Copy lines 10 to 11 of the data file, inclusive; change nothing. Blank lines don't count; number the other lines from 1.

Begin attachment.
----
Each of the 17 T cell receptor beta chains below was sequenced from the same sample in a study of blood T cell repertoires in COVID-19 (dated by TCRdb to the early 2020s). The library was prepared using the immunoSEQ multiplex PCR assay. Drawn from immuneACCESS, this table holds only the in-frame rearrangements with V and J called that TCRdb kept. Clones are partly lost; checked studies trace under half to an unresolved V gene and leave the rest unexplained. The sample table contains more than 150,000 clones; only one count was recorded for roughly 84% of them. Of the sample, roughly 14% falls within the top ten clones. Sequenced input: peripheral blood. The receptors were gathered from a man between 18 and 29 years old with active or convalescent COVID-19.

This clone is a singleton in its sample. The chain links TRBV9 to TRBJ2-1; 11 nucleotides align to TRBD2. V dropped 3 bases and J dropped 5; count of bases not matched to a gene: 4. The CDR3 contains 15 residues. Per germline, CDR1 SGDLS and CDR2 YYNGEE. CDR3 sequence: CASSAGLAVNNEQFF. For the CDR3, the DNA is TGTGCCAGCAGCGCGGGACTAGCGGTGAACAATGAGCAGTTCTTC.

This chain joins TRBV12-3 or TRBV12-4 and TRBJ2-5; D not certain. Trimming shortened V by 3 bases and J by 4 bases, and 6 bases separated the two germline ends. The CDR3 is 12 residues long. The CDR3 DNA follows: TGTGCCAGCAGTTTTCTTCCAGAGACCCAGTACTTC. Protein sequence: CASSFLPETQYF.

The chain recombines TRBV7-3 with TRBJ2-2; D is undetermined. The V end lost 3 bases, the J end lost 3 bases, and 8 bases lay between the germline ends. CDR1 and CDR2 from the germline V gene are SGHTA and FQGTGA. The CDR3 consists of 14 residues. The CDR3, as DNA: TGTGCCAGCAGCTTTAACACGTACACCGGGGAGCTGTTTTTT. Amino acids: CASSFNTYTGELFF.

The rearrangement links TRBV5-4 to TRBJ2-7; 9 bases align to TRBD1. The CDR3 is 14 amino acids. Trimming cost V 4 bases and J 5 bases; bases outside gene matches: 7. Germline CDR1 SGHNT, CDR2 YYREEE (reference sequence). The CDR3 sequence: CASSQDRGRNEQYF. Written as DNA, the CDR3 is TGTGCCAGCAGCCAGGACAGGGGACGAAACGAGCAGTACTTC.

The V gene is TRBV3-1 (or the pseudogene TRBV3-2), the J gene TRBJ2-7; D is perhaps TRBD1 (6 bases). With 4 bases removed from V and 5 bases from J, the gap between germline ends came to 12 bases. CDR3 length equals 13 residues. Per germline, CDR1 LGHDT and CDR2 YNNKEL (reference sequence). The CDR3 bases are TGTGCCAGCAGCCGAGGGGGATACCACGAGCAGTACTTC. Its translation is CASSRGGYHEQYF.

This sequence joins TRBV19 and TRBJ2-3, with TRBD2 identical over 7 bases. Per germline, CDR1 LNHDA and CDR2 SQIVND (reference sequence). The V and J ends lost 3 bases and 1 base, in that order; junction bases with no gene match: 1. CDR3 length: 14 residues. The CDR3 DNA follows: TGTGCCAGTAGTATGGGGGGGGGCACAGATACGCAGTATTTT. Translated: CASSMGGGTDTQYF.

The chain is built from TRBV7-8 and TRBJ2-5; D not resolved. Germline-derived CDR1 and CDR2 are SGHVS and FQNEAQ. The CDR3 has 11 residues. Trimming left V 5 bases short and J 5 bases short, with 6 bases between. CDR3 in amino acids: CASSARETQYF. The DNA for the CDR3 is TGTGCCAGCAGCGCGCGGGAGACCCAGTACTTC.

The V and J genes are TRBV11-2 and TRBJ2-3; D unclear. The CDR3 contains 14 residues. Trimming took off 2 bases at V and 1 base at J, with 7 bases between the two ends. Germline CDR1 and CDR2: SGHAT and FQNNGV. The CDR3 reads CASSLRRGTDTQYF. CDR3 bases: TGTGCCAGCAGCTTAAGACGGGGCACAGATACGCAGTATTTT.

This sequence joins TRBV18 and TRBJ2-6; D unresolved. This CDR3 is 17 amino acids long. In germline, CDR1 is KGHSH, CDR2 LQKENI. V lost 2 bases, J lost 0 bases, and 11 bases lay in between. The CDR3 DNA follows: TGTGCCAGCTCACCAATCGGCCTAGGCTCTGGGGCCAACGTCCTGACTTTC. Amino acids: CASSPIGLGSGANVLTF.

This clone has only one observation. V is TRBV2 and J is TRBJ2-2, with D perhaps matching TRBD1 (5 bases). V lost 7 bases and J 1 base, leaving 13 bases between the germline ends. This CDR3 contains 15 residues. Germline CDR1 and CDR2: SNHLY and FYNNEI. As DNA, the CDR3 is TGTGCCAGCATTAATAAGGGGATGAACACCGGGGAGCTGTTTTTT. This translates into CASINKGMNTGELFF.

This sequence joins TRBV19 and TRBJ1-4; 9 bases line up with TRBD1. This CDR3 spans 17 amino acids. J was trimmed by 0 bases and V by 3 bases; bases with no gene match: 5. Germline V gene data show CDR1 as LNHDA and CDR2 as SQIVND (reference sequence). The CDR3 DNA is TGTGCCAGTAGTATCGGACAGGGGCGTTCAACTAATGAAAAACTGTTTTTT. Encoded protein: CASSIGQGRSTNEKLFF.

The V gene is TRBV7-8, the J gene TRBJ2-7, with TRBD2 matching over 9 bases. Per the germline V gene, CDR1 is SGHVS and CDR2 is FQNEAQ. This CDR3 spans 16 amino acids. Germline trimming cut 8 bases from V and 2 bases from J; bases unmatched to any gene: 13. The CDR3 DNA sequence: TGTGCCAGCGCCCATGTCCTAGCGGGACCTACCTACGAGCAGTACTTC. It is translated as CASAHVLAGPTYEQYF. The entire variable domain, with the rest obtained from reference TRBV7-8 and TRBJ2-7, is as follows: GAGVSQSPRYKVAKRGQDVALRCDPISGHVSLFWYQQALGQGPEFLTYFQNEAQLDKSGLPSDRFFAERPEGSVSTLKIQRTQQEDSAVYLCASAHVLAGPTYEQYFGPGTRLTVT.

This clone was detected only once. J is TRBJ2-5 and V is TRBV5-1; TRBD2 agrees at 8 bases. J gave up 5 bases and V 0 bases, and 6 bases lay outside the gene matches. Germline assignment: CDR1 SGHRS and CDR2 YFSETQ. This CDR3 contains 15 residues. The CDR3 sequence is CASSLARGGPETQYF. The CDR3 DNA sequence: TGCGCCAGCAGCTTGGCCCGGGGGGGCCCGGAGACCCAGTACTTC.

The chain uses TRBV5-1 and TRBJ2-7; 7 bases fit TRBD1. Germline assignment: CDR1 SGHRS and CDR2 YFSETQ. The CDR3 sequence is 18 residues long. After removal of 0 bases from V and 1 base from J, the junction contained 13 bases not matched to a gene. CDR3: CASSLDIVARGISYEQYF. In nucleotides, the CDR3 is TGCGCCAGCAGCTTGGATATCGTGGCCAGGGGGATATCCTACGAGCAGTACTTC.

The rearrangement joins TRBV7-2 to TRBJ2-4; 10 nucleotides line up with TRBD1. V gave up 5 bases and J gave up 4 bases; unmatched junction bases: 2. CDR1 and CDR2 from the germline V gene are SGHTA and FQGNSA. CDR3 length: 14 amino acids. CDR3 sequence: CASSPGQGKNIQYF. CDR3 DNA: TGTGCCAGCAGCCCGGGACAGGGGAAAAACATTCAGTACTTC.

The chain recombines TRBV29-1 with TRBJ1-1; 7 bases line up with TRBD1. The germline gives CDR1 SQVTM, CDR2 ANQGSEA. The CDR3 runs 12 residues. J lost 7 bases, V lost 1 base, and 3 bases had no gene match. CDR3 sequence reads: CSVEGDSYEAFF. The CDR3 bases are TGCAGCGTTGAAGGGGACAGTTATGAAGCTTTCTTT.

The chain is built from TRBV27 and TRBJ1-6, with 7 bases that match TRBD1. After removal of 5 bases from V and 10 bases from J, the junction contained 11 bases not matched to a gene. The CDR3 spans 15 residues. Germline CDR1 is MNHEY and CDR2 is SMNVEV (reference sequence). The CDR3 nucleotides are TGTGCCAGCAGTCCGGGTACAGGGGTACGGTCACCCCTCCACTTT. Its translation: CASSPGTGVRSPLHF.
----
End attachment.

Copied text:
This sequence joins TRBV18 and TRBJ2-6; D unresolved. This CDR3 is 17 amino acids long. In germline, CDR1 is KGHSH, CDR2 LQKENI. V lost 2 bases, J lost 0 bases, and 11 bases lay in between. The CDR3 DNA follows: TGTGCCAGCTCACCAATCGGCCTAGGCTCTGGGGCCAACGTCCTGACTTTC. Amino acids: CASSPIGLGSGANVLTF.

This clone has only one observation. V is TRBV2 and J is TRBJ2-2, with D perhaps matching TRBD1 (5 bases). V lost 7 bases and J 1 base, leaving 13 bases between the germline ends. This CDR3 contains 15 residues. Germline CDR1 and CDR2: SNHLY and FYNNEI. As DNA, the CDR3 is TGTGCCAGCATTAATAAGGGGATGAACACCGGGGAGCTGTTTTTT. This translates into CASINKGMNTGELFF.